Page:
LinkedIn recently placed social media management, otherwise know as online community management, as the top skill for 2013 according to its member profiles and their job-hunting success. Social media is the one of the internet’s most viral byproducts and fast becoming responsible for procrastination at its best. Companies are capitalising on this global obsession with staying connected by utilising these digital networks, so much so that the specialised role of social media manager has emerged. Essentially, it is a brand management role designed to produce content, promote conversation and monitor whatever social media platforms a company uses.
Web developers, not to be confused with web designers, are the gatekeepers of the internet. They create the web pages we happily browse through and are fluent in a range of foreign computer languages that most of us don’t even know the name of. Since the commercialisation of the internet, IT roles have boomed and web development continues to be one of the most sought after skills in the job market.
Apple stores have become an institution in themselves and are a prime example of how the internet is not only changing the retail landscape through online shopping, but also the in-store experience. With their unmistakable blue shirt and digital lanyard, Apple geniuses are your one stop shop regardless of whether you’re looking for the latest accessories or you dropped your iPhone in the toilet.
As the internet grows in popularity, so does the competitiveness of getting your voice heard online. For this reason, search engine optimisation (SEO) has quickly become big business for, well, any business. By using the right channels, keywords and other targeted strategies, companies can improve their visibility when someone goes searching for their type of product or service online. Whole agencies are now dedicated to SEO, often perceived as a bunch of magic tricks, as companies scramble for the top spot on Google.
Most of us feel naked if we leave the house without our phone or trusty portable device. Partly due to the fact no one knows numbers off by heart anymore, but also because we are left defenceless when waiting for friends or commuting to work without a suite of apps to keep us occupied. The app market has paved the way for a new, fun form of developing and has seen more ‘teenage becomes instant millionaire’ stories than I care to count. There’s no doubt about it – techs get the cheques.
Just because a company has a website doesn’t mean that people are going to use it. And just because they use it doesn’t mean they’re going to stick around for long. Great UX, or user experience, is critical in ensuring that your users can navigate – and enjoy navigating – your site. This increases your site conversion rates which, let’s face it, is the end goal for any business. The web boom has seen some pretty average creations amongst the digital gems out there in cyberspace. UX professionals marry the technical side with web design and user behaviour, designing sites that match the needs of the business and its customers. And we all know the value of a happy customer, making this role a seriously commodity.
Computer networking has been around for a while but the term ‘cloud’ has been gaining more exposure in recent times amongst us tech neanderthals. Essentially it is using the internet to connect devices and share information. Apple is one of the companies that can be credited for bringing the term to the masses through ‘the iCloud’ – a networked backup/sharing function between their products. As the concept of cloud computing works its way into mainstream consciousness, the demand for IT professionals specialising in cloud services continues to increase.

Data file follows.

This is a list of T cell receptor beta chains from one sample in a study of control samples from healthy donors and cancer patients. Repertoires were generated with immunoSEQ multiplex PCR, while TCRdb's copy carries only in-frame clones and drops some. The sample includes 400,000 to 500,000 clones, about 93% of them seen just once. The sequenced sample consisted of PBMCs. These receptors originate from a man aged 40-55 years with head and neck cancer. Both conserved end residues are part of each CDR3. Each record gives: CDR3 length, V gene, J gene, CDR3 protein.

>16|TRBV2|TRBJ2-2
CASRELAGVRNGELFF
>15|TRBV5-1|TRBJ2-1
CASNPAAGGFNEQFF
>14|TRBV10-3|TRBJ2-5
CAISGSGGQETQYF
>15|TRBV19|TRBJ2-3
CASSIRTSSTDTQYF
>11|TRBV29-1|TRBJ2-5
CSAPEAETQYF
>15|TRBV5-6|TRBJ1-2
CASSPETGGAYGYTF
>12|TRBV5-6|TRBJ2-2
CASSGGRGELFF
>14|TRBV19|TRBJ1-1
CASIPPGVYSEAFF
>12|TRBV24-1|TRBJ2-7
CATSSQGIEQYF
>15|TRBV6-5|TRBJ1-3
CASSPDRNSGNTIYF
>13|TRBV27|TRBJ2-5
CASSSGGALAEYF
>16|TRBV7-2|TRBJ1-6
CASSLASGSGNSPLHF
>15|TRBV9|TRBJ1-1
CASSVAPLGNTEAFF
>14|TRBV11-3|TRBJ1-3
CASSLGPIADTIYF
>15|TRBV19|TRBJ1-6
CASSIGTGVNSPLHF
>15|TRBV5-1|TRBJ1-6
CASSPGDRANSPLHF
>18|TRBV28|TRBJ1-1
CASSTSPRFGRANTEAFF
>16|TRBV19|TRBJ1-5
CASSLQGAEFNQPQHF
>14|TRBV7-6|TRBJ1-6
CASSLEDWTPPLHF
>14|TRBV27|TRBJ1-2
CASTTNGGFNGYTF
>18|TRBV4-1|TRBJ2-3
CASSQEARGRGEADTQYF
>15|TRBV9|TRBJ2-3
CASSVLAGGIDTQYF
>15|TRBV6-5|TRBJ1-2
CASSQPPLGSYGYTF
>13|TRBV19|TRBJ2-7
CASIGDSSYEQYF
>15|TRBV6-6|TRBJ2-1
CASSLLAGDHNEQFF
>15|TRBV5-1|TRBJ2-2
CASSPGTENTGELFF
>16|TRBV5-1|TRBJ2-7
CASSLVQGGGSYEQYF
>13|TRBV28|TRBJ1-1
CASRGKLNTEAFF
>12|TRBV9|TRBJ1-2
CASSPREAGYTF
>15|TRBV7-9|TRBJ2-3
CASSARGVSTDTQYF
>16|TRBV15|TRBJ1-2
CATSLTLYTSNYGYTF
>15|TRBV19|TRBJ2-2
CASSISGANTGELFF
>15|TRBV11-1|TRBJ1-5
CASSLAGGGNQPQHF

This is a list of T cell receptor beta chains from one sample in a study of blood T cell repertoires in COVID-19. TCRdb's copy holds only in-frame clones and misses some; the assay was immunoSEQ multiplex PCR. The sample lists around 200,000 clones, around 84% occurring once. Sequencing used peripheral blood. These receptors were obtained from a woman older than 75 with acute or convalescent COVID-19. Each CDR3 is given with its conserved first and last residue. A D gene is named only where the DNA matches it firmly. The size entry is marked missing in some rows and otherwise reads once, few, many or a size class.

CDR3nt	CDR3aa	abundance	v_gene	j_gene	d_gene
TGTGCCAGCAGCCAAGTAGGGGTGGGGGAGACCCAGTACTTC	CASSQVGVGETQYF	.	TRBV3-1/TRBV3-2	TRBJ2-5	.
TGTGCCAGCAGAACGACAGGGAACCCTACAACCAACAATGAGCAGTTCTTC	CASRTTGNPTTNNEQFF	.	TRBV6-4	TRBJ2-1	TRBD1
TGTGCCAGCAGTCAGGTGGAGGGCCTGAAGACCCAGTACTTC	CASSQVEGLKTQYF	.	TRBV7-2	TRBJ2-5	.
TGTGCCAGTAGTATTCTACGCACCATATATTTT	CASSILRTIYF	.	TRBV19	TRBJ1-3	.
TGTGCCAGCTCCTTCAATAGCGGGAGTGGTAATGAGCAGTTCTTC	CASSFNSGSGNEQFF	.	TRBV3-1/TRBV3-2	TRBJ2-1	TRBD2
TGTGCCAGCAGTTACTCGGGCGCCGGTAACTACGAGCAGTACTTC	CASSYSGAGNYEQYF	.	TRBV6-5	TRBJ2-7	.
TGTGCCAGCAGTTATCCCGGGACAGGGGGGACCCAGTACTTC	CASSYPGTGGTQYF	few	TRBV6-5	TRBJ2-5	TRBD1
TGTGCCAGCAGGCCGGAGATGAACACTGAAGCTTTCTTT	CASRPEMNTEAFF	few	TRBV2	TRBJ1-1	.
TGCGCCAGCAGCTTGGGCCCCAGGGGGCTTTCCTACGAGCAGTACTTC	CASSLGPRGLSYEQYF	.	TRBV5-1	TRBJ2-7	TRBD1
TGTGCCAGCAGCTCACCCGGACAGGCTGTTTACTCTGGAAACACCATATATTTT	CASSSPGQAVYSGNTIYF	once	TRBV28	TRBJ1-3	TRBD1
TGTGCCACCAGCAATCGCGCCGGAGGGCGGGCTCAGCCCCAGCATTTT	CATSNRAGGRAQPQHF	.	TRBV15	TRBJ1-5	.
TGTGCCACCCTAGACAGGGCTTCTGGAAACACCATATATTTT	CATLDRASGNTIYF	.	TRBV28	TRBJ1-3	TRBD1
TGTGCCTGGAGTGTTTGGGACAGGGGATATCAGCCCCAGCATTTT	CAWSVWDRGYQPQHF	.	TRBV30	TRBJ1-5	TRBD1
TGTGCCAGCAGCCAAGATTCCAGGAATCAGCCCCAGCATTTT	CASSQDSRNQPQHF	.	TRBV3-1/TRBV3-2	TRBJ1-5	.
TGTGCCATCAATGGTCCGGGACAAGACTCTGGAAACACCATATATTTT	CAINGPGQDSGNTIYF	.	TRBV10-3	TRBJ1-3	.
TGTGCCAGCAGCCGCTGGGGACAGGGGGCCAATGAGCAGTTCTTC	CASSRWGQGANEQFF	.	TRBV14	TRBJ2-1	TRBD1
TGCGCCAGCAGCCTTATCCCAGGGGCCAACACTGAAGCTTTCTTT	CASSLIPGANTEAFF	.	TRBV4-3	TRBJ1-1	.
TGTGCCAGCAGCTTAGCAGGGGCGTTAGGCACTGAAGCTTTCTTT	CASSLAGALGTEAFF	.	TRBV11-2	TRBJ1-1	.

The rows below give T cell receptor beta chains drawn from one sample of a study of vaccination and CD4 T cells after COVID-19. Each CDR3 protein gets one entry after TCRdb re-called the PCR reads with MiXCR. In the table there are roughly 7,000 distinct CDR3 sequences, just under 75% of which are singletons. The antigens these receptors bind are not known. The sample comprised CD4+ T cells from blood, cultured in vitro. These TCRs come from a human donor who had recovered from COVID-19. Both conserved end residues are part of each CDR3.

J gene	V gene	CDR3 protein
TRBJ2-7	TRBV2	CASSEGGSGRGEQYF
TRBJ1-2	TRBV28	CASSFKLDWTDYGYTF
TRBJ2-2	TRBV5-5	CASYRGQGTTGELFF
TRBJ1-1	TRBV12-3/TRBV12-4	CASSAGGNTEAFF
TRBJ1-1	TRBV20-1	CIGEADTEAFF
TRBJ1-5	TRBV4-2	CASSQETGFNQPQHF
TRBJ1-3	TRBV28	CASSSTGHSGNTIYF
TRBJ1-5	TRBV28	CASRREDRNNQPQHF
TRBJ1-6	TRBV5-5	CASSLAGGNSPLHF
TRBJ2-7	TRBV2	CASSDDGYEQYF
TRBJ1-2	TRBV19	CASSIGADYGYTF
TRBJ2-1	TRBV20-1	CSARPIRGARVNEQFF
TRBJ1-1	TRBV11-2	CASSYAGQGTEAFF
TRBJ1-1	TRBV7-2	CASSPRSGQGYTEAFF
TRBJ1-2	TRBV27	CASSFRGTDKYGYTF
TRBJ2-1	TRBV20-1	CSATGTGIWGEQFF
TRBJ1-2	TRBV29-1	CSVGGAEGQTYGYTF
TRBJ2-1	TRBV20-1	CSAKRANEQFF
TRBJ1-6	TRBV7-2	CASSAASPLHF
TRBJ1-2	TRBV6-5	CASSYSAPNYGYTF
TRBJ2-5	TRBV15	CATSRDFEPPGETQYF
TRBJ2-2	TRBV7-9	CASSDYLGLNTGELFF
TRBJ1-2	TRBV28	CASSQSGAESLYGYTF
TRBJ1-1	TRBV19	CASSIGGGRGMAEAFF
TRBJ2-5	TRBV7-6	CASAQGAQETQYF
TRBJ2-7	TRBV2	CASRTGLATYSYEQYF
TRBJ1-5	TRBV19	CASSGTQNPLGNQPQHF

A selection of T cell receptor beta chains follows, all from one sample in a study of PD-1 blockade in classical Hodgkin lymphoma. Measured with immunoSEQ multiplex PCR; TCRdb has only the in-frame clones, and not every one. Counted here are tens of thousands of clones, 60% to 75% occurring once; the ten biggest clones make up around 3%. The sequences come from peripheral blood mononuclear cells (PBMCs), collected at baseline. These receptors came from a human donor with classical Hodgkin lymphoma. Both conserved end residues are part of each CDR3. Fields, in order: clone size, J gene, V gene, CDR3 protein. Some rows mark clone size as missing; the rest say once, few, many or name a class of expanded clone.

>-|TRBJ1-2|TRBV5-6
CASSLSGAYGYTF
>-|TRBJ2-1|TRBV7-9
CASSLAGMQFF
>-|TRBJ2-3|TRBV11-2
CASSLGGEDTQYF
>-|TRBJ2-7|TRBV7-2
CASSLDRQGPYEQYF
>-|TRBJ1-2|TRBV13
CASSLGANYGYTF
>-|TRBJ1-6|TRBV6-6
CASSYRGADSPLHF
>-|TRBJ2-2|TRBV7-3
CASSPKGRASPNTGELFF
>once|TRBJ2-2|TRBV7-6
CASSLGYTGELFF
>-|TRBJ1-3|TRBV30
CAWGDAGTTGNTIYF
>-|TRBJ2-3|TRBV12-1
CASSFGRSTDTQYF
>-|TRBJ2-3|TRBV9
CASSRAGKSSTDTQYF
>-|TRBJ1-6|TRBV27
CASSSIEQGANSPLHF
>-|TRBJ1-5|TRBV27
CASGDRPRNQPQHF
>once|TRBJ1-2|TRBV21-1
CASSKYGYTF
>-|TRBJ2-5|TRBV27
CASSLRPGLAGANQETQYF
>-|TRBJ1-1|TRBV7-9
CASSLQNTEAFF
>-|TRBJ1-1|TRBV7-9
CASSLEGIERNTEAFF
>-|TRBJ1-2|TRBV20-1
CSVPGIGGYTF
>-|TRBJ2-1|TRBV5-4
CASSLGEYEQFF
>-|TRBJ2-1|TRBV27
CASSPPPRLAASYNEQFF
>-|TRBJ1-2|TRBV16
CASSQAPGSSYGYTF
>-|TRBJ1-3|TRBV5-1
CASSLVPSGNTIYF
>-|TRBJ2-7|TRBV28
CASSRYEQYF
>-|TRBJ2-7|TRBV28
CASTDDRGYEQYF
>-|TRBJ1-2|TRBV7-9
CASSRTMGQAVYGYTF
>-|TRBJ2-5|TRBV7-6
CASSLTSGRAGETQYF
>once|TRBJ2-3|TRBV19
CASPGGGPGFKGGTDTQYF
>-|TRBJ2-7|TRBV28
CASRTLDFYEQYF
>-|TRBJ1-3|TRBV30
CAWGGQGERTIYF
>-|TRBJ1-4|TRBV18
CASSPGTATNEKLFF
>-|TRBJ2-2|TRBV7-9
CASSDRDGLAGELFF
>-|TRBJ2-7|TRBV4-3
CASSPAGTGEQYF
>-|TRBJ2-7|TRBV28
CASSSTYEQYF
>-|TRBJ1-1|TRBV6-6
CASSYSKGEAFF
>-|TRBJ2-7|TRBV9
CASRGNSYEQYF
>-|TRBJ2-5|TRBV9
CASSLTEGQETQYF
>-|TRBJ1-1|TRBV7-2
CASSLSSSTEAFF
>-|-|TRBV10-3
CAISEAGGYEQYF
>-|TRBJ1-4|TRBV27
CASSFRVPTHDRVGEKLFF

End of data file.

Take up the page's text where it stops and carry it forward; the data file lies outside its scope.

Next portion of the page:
Software engineers create the computer programs that make technology actually work. Not only this, the best software engineers create programs that make computing and, let’s face it, life easier. While software is not necessarily reliant on the internet, opportunities for software engineers have boomed with the digital revolution as people turn to the internet to find quick fixes and user friendly solutions for just about everything.
If you haven’t heard about MOOCs, you’ve been living under a rock – without WiFi. MOOCs, or massive open online courses, are the new craze in online learning and, as the name suggests, are open to everyone. You can study from some of the world’s most prestigious universities as well as highly respected colleges and other online education providers. Course options span from traditional topics to ‘how to survive the zombie apocalypse’ and the growing popularity means that new roles are being created specifically to coordinate these courses.
While anyone can be a blogger, exceptionally clever wordsmiths are hitting such a high level of page views with their musings that they’re turning hobbies into dollars through advertisers buying real estate on their websites. You don’t just have to start a blogspot account and wait for the advertisers to come knocking though, companies also hire full time or freelance bloggers to create specific content for their online presence. When it comes to the internet, content is king and an effective writer can be worth their weight in gold.
As illustrated in last week's article about jobs the internet killed, the times are a-changing, but it’s definitely for the better. According to a report by the McKinsey Global Institute, the internet accounted for GDP growth of 21 per cent between 2006 and 2011. The same report revealed that the internet has created 2.6 jobs for every job lost as a result of increased technology. If you’re afraid of getting left behind by this digital ride, it’s not too late to jump on the bandwagon. In fact, the internet has made upskilling and gaining new qualifications easier than ever through online course offerings. So what are you waiting for? Viva la revolution!